This study investigates the relationship between hospital quality improvement (QI) team success and changes in empowerment, 'organizational commitment, organizational citizenship behaviour' (OCB) and job behaviour related to QI. Data were collected from administrative staff, healthcare professionals and support staff from four community hospitals. The study involved a field investigation with two data collection points. Structured questionnaires and interviews with hospital management were used to collect data on the study variables. High scores were observed for organizational commitment, OCB and job behaviour related to QI when individuals identified with teams that were successful. Low scores were observed when individuals identified with teams that were unsuccessful. Empowerment was positively related to job behaviour associated with QI. It is concluded that participation on QI teams can lead to organizational learning, resulting in the inculcation of positive 'extra-role' and 'in-role' job behaviour.
In 2001, the Ontario Ministry of Health and Long-Term Care introduced the Ontario Stroke Strategy by designating regional stroke centres across the province. The primary role of these centres is to coordinate stroke care within the region and across the care continuum in keeping with best practices. Concurrently, Trillium Health Centre was identifying best practice projects to support its ongoing quest for excellence. With Trillium designated as a regional stroke centre, acute ischemic stroke care was an obvious choice for a best practice project. The aim of the project was to improve access to care and quality of care for stroke patients from emergency through acute care to in-patient rehabilitation. The team chose the rapid cycle change methodology. This approach to quality improvement advocates the testing of a series of small changes (i.e., process improvement ideas) in tandem with measurements to assess the impact of the change to drive further process improvements. The project was deemed a success, resulting in significant improvements in the timeliness and quality of care.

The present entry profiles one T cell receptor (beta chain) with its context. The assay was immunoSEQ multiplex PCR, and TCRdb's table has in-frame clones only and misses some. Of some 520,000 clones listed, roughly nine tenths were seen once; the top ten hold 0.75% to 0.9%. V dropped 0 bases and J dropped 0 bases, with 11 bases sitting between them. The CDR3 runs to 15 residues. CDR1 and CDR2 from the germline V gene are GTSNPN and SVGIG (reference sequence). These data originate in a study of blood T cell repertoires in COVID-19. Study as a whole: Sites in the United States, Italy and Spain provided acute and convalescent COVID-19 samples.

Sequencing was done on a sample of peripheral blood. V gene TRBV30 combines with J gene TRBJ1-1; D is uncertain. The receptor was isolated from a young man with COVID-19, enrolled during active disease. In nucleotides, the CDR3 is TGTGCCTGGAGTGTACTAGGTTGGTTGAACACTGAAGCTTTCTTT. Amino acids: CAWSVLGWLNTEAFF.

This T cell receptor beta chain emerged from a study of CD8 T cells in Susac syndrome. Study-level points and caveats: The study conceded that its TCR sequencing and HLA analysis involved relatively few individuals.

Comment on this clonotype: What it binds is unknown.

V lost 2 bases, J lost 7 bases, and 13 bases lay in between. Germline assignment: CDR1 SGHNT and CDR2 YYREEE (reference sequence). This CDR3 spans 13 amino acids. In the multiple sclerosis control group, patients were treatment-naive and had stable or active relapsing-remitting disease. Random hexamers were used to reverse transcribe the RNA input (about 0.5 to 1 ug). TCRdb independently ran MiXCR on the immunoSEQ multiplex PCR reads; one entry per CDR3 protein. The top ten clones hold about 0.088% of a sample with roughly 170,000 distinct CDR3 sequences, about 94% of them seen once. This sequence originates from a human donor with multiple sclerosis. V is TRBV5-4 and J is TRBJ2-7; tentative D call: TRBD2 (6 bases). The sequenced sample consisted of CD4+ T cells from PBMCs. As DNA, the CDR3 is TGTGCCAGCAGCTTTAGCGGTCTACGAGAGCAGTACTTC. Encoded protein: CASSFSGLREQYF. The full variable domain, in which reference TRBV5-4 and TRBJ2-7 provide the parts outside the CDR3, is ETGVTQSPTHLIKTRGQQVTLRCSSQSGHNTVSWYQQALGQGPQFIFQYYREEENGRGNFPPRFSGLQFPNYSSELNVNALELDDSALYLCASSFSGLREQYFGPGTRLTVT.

One strategy for improving access to palliative care services in rural and remote communities is to educate community-based health professionals in the knowledge and skills required to provide end-of-life care. It is, therefore, important to evaluate palliative care educational initiatives. This article provides an evaluation of the interdisciplinary education program at Lakehead University which aims to: improve the knowledge and skills of individual providers; contribute to the development of palliative care programs in rural communities; and develop palliative care trainers to educate their co-workers in the workplace. A survey of 353 providers who participated in the education program was completed after eight years of providing education. Results confirm that the goals of the education program were met, and that rural and remote communities reported a greater capacity to deliver palliative care. Nevertheless, respondents identified a lack of resources, especially home care visits, as an obstacle to improving care.